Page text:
|Process Priority Class||I/O Priority|
|Real Time||Critical (for paging operations ONLY)|
Since disk or network I/O is often the performance bottleneck and many processes must contend for I/O access, the addition of I/O prioritization in Windows NT6 was widely applauded. Unfortunately, it isn't fully in use yet. As you'll see, there are only two application usable levels - Normal and Very Low (aka Background).
The application mechanism Microsoft provided is to enter into a 'background mode' via the SetProcessPriorityClass and/or SetThreadPriority API. However, these can not be set for external (other) processes, only the calling process. This lets the OS control all priorities, setting to an appropriate 'background' (very low) I/O priority and an Idle CPU priority.
Note there is also a distinct feature added to the new Multimedia Scheduler - Bandwidth Reservation. This feature attempts to guarantee I/O availability for playback in Windows Media Player or other programs that register themselves with the Multimedia Scheduler. This is what you should do if you need reliable bandwidth streaming in.
Aside from using the documented 'background mode' priority class for SetPriorityClass, you can manually tweak the I/O priority of a running process via the NT Native APIs.
Retrieving the process I/O priority is simple. If you are familiar with the NT Native API, then it will take about 10 seconds to get. If not, then familiarize yourself with the NT Native API and you'll see how easy it is. I'm not going to waste my time writing yet another book on the NT Native API. If you know how to call any API, you can call these APIs. There is documentation on the web about them, and the below paragraph will summarize their usage in setting and retrieving I/O priorities.
NtQueryInformationProcess and NtSetInformationProcess are the NT Native APIs to get and set different classes of process information, respectively. For retrieval, you simply specify the type (class) of information, and the size of your input buffer. It returns the requested information or the needed size of the buffer to get that information. The Set function works similarly, except you know the size of data you are passing to it. In the case of I/O priorities it is a ULONG, so the input and output buffer is always that same size. Therefore, the usual NT Native API duplicitous retrieval call to get appropriate buffer size isn't needed, as it is always sizeof(ULONG).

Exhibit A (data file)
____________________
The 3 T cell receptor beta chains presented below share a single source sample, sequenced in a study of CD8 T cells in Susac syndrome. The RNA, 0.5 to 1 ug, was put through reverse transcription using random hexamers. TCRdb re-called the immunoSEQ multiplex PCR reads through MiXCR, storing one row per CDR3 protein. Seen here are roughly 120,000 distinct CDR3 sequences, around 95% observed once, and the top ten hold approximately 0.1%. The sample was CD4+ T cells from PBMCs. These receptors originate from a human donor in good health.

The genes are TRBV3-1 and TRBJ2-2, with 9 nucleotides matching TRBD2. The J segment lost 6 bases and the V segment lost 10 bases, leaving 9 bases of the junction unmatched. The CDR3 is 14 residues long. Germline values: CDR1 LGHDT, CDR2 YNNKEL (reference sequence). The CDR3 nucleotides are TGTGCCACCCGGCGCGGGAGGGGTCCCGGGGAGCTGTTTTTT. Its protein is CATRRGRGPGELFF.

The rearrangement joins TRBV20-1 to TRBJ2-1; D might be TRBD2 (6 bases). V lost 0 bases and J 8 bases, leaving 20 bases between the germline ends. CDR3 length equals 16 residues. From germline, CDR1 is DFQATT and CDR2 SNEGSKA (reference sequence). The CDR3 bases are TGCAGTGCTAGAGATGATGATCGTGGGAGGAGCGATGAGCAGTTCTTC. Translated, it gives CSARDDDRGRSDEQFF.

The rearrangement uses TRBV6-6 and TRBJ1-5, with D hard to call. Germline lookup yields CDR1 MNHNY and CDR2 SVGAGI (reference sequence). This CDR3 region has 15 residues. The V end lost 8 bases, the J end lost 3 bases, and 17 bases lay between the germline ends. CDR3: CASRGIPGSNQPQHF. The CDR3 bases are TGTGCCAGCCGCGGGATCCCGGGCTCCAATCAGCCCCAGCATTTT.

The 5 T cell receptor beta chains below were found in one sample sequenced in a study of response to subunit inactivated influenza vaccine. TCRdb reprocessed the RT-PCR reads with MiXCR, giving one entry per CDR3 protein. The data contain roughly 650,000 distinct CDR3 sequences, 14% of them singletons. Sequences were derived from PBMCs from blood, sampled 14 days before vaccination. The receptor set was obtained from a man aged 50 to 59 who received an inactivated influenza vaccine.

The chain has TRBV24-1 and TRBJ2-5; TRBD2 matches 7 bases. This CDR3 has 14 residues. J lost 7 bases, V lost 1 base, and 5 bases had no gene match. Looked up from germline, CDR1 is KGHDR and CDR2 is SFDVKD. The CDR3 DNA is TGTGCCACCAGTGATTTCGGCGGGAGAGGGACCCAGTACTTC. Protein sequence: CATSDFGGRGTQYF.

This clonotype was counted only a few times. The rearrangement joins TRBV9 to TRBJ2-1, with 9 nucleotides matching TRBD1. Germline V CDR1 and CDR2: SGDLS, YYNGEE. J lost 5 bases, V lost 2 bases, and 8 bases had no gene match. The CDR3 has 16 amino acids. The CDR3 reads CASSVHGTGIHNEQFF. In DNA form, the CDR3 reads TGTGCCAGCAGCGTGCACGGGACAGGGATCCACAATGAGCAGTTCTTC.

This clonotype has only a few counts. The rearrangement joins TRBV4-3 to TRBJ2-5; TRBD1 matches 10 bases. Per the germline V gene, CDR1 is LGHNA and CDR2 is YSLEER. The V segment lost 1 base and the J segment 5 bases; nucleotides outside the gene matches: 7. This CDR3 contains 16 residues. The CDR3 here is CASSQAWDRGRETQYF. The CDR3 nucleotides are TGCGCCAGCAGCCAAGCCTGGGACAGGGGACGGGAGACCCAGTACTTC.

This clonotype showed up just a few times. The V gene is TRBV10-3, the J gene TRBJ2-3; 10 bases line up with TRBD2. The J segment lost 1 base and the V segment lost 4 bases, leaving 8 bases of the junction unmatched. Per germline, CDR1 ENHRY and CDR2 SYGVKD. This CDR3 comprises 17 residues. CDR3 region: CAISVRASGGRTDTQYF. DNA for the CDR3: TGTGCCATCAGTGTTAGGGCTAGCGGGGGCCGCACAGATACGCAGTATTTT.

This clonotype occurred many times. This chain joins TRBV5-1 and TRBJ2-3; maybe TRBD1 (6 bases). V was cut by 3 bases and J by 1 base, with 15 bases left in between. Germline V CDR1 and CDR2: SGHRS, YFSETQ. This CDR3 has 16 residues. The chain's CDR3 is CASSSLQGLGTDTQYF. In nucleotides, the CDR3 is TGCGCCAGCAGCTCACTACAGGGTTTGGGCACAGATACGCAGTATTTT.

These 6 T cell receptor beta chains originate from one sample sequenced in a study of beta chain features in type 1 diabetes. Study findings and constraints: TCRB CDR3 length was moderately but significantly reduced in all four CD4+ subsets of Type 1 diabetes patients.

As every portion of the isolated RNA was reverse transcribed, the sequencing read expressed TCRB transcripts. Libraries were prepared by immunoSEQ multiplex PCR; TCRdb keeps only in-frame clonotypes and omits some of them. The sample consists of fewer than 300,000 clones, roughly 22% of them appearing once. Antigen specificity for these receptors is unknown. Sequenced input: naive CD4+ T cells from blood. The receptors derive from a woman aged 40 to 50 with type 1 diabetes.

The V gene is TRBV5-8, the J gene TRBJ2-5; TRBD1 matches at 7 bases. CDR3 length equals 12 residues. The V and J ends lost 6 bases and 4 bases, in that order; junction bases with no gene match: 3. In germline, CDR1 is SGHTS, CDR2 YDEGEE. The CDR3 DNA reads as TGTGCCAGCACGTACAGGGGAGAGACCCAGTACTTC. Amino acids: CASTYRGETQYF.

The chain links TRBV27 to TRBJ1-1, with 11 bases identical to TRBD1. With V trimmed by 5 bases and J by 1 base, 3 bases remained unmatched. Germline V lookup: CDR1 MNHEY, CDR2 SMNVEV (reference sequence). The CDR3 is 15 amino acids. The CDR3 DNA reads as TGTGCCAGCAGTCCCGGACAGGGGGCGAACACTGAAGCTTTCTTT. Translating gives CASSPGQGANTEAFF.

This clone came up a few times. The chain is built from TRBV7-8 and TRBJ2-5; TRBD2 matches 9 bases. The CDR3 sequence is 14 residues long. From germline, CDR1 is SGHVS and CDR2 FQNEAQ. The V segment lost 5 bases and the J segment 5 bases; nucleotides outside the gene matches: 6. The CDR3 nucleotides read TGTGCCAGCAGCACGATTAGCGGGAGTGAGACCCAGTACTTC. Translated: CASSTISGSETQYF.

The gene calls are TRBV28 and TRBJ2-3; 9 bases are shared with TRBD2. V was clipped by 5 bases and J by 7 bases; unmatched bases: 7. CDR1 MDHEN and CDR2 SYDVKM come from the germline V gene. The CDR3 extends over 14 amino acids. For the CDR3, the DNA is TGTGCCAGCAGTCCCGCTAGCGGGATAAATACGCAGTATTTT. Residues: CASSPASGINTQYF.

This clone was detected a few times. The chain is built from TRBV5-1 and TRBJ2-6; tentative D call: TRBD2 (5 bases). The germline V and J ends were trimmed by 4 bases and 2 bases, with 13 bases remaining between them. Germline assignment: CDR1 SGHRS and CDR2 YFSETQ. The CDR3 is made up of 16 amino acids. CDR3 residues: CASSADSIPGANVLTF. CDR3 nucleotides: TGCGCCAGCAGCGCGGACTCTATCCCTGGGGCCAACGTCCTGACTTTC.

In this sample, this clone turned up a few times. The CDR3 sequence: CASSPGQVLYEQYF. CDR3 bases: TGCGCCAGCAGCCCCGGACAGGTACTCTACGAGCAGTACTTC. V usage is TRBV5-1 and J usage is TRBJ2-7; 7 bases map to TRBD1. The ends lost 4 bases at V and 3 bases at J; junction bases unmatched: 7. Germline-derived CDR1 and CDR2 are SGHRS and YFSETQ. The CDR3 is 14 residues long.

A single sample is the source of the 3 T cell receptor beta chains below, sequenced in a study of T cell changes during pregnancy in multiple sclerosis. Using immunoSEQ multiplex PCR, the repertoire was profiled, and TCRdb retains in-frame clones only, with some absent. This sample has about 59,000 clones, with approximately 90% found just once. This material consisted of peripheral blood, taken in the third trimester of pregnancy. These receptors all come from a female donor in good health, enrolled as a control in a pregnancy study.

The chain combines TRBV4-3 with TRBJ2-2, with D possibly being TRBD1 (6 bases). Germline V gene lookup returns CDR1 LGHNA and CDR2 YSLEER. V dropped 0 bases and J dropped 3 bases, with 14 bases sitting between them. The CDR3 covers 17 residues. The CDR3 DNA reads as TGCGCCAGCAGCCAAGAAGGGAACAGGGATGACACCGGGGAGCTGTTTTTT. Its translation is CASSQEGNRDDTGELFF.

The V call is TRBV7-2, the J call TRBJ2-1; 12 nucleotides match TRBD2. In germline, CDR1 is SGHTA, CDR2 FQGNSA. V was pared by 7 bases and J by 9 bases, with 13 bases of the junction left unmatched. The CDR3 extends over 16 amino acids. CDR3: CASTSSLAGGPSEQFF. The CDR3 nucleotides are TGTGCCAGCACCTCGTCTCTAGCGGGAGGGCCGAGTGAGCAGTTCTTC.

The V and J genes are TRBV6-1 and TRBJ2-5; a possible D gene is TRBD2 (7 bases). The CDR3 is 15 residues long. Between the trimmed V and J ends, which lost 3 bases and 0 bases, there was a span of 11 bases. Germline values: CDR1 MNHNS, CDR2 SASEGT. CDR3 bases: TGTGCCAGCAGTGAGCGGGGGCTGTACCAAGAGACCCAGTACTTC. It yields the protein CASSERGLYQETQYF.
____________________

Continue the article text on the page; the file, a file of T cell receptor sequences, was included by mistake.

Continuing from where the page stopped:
Anyway, the I/O priority is simply a new type of process information, called a 'class' (bad name I always thought, though technically accurate the layman may confuse it with some C++ class object). Added in the Windows 2008 DDK, it is defined in the enum PROCESS_INFORMATION_CLASS::IoPriority.
I could give you some example code, but if you know the NT native API you'll know exactly what I mean and have it implemented before reading the second paragraph. If not, then read up on the NT Native API and then you can implement it.
This article is part of a collection of information available at Bitsum Technologies as part of our Process Lasso software. As we do our own research, we publish it for the assistance of the greater community, and to make our competitors job's easier (lol).
Process Lasso (not yet another task manager) can directly set the I/O priority of a process, either permanently (every time run) or only for the current instance. It also has always had the ability to indirectly set the I/O priority via its ProBalance algorithm. If I/O is an issue, it is recommended you set ProBalance to use Idle instead of Below Normal. This may work better, but you won't know until you try it on your particular system. Each system is different, having a different software and hardware environment
For previous versions, simply setting the process priority class to Idle will suffice to lowering its priority level.Reminder about what CPU % use is
I want to remind people that CPU utilization occurs in micro-bursts, and the % use per second is not a perfect representation of how fast or slow a CPU is. That is to say, just because that metric shows only 75% of a CPU consumed, that doesn't mean that you had an "extra" 25% laying around. The speed at which that 75% was executed matters too. At best this metric gives you some idea of how CPU intensive your operations are.
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